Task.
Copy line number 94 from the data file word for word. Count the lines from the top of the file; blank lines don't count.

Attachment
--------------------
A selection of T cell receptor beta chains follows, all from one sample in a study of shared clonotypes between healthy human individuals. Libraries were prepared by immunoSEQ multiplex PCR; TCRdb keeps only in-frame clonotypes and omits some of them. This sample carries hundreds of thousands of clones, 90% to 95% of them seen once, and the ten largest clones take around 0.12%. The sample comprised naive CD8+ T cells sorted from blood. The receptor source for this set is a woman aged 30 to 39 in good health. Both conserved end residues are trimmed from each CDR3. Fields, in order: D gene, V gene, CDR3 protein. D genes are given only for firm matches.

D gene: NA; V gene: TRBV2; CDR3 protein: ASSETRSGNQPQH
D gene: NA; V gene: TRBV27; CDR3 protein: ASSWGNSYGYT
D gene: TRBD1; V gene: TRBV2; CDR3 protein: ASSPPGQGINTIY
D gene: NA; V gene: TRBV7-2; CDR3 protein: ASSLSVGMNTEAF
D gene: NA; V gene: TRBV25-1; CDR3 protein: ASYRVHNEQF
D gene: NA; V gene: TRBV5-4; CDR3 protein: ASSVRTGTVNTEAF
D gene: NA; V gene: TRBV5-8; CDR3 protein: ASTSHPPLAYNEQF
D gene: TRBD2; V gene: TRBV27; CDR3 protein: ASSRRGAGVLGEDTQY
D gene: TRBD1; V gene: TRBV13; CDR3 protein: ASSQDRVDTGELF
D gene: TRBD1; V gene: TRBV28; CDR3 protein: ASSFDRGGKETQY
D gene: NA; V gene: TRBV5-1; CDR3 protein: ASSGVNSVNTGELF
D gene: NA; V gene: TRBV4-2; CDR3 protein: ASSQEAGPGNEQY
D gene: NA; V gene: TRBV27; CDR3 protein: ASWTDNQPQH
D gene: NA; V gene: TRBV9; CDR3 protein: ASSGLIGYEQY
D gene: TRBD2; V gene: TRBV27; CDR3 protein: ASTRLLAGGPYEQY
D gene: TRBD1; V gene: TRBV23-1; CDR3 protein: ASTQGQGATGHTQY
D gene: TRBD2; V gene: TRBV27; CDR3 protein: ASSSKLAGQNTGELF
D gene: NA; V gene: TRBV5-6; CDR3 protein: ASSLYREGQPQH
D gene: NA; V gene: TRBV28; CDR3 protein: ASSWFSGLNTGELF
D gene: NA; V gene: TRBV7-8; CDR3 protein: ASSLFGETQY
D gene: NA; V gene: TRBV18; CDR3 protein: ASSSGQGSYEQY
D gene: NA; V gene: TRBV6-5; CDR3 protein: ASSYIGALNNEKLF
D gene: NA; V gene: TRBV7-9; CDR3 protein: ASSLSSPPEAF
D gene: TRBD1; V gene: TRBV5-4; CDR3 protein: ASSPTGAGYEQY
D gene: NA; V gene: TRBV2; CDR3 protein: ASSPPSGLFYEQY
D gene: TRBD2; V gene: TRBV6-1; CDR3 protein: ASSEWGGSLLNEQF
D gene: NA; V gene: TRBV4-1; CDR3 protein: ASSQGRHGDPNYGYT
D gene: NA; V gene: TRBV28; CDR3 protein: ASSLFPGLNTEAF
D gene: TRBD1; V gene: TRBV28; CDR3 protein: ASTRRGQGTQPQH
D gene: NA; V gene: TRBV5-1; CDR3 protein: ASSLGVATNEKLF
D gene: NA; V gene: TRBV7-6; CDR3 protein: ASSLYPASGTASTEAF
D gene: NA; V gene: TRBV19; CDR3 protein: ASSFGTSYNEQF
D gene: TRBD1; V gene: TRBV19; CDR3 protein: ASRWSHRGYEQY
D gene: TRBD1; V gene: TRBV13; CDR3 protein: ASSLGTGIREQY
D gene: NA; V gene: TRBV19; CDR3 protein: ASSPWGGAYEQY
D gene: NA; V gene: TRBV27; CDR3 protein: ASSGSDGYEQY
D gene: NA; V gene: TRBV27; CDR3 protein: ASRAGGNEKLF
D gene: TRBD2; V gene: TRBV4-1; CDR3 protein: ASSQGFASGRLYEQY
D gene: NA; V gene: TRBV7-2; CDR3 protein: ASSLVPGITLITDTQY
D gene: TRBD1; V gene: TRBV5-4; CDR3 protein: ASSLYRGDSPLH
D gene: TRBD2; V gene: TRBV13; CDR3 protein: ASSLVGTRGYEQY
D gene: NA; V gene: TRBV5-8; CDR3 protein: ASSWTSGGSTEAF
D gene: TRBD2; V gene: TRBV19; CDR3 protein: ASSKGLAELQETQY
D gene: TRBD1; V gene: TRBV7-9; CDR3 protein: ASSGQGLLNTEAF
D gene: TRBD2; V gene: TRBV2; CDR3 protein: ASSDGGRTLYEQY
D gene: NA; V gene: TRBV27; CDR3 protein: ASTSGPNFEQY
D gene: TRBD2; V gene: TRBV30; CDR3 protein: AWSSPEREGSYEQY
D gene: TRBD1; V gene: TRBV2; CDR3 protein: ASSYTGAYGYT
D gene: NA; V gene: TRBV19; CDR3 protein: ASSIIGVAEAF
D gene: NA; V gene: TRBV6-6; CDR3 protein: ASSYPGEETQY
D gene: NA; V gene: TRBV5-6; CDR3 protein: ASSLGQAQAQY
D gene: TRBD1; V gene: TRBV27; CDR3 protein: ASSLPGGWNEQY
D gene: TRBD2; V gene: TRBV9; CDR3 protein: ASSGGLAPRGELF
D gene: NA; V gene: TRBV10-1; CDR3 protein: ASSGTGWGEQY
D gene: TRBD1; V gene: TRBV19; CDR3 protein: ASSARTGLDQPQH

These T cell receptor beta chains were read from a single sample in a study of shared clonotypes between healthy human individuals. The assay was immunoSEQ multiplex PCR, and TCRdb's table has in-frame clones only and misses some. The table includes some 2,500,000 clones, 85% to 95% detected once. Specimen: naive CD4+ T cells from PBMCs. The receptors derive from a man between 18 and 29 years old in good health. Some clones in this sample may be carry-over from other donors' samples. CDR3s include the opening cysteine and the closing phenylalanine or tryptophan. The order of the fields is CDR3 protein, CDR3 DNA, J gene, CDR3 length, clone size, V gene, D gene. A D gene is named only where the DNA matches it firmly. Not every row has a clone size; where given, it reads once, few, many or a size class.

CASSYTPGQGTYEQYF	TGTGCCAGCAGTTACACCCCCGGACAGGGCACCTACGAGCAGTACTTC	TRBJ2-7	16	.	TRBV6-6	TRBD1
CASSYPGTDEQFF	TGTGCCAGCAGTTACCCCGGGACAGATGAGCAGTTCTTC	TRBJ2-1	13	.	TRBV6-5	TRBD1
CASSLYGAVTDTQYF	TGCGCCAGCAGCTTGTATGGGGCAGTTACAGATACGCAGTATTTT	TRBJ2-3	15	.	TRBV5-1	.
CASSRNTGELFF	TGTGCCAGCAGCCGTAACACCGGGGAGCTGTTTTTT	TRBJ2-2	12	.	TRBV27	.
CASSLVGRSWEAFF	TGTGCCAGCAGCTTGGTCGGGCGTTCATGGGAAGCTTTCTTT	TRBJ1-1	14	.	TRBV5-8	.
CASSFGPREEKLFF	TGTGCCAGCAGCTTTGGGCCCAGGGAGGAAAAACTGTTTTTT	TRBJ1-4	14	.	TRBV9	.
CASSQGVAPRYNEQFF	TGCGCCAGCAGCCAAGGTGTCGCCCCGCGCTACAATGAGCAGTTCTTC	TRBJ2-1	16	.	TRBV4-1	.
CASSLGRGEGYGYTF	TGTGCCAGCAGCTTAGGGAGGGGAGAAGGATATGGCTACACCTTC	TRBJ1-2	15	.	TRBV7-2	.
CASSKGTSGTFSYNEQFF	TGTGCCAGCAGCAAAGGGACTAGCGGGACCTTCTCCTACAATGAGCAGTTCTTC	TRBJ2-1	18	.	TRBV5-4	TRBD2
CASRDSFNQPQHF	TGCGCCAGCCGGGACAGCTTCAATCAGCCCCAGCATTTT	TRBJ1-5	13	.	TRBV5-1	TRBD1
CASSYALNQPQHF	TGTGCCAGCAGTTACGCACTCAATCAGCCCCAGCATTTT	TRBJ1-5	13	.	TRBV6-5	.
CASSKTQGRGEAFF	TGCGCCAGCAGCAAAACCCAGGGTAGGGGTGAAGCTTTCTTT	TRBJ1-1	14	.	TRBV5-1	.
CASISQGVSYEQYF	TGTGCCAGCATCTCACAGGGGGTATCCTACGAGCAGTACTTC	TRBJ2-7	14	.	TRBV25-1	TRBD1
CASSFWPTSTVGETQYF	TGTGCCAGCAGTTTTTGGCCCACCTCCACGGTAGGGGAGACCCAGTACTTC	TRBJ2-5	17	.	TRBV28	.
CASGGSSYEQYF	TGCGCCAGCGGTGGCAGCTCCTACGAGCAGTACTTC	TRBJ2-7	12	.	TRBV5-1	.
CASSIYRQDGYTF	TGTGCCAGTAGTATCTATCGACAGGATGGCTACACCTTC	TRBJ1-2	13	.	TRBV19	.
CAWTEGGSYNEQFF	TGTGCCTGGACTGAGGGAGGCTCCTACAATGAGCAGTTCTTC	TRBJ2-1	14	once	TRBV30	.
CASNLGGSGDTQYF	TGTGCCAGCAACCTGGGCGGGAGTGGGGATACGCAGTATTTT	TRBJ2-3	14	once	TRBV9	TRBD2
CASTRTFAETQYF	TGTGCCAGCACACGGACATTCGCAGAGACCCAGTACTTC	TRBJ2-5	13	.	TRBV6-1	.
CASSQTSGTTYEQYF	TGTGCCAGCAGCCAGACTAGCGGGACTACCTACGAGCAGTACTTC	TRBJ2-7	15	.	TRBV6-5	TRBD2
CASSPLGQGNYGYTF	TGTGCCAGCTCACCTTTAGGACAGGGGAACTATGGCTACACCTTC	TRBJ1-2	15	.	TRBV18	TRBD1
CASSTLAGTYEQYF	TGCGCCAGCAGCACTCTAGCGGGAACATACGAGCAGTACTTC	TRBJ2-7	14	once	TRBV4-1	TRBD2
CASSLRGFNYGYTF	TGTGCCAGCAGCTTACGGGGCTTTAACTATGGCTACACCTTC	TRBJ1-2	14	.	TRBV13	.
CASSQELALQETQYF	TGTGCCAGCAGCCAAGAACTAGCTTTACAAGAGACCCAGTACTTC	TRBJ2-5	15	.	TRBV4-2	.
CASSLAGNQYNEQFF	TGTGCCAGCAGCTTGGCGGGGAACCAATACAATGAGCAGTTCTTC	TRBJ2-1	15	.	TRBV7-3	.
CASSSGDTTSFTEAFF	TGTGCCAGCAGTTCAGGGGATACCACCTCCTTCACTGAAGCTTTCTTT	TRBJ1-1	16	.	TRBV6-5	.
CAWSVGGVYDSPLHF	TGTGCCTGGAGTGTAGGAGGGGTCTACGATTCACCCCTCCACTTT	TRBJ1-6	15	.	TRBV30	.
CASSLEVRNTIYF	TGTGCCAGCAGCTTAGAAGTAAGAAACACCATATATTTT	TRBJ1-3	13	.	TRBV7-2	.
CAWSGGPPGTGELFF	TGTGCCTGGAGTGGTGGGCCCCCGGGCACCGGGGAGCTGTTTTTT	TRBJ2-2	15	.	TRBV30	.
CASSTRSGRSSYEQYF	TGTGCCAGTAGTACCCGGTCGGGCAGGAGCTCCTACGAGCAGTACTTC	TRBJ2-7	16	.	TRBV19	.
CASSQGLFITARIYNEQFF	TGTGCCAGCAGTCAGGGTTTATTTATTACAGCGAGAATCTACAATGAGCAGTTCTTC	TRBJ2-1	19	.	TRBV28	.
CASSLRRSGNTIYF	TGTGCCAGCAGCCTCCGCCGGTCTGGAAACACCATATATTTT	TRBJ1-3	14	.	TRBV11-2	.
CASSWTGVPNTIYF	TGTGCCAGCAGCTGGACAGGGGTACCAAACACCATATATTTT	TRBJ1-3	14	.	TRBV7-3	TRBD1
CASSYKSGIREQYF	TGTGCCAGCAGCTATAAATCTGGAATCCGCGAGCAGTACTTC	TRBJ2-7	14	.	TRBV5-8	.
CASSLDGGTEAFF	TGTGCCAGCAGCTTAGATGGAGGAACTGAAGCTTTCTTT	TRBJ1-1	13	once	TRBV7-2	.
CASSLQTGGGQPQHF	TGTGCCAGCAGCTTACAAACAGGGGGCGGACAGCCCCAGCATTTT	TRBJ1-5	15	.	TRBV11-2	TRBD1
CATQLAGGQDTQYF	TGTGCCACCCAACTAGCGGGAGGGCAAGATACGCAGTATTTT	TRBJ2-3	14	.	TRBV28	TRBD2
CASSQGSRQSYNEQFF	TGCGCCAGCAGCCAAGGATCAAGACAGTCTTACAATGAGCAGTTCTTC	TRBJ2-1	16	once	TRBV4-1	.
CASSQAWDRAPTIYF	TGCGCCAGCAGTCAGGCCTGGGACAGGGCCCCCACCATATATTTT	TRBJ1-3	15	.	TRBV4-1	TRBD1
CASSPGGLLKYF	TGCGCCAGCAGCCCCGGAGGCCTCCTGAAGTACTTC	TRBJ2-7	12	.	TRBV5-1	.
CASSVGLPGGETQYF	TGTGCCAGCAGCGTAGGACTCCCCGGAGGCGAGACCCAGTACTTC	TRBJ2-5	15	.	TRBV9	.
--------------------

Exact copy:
CATQLAGGQDTQYF	TGTGCCACCCAACTAGCGGGAGGGCAAGATACGCAGTATTTT	TRBJ2-3	14	.	TRBV28	TRBD2